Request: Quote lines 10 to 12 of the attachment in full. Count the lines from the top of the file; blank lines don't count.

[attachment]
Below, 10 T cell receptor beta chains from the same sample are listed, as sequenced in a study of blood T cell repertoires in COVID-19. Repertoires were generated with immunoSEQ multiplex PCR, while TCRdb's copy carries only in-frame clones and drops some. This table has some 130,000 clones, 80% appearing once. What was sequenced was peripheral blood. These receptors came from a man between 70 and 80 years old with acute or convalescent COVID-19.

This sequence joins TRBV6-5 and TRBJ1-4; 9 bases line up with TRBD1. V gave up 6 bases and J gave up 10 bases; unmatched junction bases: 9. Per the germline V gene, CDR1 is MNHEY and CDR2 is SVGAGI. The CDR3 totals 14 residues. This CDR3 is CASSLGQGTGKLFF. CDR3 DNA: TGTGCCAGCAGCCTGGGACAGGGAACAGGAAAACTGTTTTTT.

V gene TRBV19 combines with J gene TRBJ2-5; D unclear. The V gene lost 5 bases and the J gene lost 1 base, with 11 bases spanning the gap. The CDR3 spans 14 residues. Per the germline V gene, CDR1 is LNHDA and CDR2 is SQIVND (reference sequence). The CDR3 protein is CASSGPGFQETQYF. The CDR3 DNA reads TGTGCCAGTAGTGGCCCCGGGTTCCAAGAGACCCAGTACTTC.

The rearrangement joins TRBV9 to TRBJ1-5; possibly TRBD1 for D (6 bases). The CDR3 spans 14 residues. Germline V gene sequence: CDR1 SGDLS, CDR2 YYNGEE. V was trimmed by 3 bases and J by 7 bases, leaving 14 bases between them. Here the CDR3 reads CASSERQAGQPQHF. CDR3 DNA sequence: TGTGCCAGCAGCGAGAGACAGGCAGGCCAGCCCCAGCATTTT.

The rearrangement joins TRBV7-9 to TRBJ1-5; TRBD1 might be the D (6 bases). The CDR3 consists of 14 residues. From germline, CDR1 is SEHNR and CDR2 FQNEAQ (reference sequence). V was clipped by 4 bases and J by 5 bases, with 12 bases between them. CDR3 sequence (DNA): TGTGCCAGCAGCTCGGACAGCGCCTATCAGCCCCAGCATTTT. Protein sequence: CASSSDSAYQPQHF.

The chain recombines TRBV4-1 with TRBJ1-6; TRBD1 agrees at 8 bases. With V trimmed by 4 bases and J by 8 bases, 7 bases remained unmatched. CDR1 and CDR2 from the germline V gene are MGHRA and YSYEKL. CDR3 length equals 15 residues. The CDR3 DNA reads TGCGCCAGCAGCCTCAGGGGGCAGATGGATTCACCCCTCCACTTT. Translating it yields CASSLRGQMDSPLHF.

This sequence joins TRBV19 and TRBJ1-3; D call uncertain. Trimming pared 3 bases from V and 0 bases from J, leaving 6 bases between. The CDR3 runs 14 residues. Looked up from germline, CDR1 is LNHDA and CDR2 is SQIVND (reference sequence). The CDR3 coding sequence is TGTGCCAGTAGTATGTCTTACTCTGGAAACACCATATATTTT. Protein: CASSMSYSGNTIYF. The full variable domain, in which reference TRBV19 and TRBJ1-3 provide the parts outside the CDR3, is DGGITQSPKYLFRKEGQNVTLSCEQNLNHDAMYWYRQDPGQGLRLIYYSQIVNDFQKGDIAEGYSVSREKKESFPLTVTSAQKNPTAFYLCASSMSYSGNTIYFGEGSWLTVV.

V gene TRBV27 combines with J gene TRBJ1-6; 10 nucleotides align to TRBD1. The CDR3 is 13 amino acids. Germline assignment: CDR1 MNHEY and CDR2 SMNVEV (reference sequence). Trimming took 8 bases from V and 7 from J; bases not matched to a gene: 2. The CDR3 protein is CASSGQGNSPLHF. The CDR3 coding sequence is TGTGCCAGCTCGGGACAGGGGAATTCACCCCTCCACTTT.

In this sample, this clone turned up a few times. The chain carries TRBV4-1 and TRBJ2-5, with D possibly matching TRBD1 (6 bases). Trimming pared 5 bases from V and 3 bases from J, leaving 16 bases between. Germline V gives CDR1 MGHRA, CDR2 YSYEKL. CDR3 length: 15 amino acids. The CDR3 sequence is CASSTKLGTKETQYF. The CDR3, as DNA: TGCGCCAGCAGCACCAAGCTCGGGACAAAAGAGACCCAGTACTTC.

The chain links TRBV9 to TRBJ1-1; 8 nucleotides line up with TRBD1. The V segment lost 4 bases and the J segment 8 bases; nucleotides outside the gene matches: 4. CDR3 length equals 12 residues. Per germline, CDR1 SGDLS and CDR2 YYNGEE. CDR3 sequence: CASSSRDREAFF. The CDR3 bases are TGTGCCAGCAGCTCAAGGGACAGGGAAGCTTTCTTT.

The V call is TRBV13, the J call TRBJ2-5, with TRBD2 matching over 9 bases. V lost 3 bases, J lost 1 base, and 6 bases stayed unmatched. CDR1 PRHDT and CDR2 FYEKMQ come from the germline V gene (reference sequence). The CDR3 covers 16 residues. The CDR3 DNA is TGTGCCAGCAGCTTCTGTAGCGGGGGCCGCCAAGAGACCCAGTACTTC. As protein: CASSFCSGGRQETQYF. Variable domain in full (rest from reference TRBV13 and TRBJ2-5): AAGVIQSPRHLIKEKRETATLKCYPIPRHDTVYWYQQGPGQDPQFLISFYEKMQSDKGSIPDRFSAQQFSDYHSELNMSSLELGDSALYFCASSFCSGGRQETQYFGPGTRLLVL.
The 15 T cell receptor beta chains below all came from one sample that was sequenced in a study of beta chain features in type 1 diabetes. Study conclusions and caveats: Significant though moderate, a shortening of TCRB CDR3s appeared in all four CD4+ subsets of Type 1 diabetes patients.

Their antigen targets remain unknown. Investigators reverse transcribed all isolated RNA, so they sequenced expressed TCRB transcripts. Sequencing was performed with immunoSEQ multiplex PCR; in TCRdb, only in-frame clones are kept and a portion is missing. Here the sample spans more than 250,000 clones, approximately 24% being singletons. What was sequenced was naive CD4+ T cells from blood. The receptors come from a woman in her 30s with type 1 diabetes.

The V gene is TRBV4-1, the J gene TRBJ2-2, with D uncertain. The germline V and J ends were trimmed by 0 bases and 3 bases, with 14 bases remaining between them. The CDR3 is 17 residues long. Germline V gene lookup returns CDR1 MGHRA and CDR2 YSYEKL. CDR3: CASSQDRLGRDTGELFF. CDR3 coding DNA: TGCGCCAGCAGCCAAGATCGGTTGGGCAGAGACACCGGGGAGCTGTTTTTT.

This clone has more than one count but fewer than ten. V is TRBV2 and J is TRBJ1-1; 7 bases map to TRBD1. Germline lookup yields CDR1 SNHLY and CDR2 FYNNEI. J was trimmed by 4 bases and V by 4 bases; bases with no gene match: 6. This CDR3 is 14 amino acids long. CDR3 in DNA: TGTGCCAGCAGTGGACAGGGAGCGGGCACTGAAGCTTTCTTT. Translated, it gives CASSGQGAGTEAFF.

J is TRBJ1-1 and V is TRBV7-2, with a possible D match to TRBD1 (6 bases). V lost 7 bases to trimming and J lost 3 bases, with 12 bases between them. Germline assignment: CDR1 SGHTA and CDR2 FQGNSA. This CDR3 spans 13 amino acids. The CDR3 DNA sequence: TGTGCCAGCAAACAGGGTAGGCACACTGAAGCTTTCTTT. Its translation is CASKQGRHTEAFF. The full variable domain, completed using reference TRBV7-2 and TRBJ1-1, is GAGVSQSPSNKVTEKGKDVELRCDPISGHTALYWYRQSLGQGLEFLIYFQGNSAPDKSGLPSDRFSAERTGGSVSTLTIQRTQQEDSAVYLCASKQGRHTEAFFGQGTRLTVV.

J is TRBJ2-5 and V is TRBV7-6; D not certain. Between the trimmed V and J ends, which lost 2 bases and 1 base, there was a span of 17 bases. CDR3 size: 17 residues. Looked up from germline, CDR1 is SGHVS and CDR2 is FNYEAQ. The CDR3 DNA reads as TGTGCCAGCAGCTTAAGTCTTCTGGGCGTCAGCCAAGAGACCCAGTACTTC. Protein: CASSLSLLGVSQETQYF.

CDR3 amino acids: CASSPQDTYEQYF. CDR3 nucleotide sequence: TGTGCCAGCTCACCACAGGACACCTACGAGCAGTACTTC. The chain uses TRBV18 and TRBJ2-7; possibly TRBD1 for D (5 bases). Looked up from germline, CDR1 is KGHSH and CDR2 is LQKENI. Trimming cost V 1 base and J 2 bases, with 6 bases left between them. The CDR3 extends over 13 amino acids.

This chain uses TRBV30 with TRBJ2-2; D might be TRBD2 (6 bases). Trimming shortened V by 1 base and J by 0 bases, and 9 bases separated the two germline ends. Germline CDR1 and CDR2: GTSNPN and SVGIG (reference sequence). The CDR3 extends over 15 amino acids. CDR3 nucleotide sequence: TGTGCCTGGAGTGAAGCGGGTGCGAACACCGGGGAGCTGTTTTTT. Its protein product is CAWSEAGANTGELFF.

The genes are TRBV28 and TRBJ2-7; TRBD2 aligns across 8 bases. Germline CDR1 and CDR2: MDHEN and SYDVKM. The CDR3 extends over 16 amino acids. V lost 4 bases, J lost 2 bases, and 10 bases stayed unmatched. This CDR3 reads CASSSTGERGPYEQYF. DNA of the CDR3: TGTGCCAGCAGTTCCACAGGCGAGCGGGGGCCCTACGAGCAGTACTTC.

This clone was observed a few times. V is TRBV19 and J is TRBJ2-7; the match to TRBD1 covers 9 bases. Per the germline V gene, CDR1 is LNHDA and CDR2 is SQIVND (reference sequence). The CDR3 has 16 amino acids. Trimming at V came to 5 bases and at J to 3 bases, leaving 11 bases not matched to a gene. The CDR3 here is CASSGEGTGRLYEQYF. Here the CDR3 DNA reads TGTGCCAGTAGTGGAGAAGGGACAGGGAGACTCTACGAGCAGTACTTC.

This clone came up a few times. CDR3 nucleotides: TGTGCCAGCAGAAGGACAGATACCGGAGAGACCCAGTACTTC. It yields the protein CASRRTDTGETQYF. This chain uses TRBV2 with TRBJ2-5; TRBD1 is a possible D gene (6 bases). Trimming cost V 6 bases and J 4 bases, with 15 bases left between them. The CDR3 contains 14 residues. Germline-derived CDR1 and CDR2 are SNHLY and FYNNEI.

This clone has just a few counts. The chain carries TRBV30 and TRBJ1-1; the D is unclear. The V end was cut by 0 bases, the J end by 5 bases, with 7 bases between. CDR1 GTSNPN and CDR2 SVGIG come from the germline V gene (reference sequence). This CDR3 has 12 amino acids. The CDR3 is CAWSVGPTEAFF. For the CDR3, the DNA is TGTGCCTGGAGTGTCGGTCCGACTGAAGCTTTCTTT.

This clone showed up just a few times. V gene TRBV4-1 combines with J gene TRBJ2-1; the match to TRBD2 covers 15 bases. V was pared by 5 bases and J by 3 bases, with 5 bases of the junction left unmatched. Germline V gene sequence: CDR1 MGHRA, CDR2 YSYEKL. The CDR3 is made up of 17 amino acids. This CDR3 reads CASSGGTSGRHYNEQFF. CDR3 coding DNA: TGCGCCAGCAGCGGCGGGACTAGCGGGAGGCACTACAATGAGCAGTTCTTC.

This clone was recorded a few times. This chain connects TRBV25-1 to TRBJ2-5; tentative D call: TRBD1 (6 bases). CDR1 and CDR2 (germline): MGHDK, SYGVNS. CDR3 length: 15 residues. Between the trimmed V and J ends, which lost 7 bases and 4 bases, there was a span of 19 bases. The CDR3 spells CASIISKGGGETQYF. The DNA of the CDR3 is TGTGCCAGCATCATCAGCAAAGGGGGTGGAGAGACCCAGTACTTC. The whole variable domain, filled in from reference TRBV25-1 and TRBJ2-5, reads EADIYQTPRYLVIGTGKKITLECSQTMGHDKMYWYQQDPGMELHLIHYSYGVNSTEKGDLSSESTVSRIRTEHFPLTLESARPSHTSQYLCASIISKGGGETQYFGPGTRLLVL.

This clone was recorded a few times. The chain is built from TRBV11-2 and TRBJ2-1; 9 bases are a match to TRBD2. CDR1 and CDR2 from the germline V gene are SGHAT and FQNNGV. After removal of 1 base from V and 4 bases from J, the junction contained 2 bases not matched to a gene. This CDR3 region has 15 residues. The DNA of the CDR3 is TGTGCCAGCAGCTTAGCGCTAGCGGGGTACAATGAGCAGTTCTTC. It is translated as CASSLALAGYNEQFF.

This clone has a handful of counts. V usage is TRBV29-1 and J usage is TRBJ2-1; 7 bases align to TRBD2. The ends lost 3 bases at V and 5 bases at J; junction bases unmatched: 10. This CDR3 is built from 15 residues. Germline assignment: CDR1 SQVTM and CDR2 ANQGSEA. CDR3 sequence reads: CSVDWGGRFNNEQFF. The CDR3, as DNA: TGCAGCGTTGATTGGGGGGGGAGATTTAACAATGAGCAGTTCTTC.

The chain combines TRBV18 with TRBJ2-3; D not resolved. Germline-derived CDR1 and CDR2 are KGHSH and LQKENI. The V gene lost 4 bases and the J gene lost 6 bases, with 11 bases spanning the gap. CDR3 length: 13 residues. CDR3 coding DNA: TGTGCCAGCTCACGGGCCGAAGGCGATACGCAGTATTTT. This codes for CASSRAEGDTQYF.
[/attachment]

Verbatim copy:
The chain links TRBV9 to TRBJ1-1; 8 nucleotides line up with TRBD1. The V segment lost 4 bases and the J segment 8 bases; nucleotides outside the gene matches: 4. CDR3 length equals 12 residues. Per germline, CDR1 SGDLS and CDR2 YYNGEE. CDR3 sequence: CASSSRDREAFF. The CDR3 bases are TGTGCCAGCAGCTCAAGGGACAGGGAAGCTTTCTTT.

The V call is TRBV13, the J call TRBJ2-5, with TRBD2 matching over 9 bases. V lost 3 bases, J lost 1 base, and 6 bases stayed unmatched. CDR1 PRHDT and CDR2 FYEKMQ come from the germline V gene (reference sequence). The CDR3 covers 16 residues. The CDR3 DNA is TGTGCCAGCAGCTTCTGTAGCGGGGGCCGCCAAGAGACCCAGTACTTC. As protein: CASSFCSGGRQETQYF. Variable domain in full (rest from reference TRBV13 and TRBJ2-5): AAGVIQSPRHLIKEKRETATLKCYPIPRHDTVYWYQQGPGQDPQFLISFYEKMQSDKGSIPDRFSAQQFSDYHSELNMSSLELGDSALYFCASSFCSGGRQETQYFGPGTRLLVL.
The 15 T cell receptor beta chains below all came from one sample that was sequenced in a study of beta chain features in type 1 diabetes. Study conclusions and caveats: Significant though moderate, a shortening of TCRB CDR3s appeared in all four CD4+ subsets of Type 1 diabetes patients.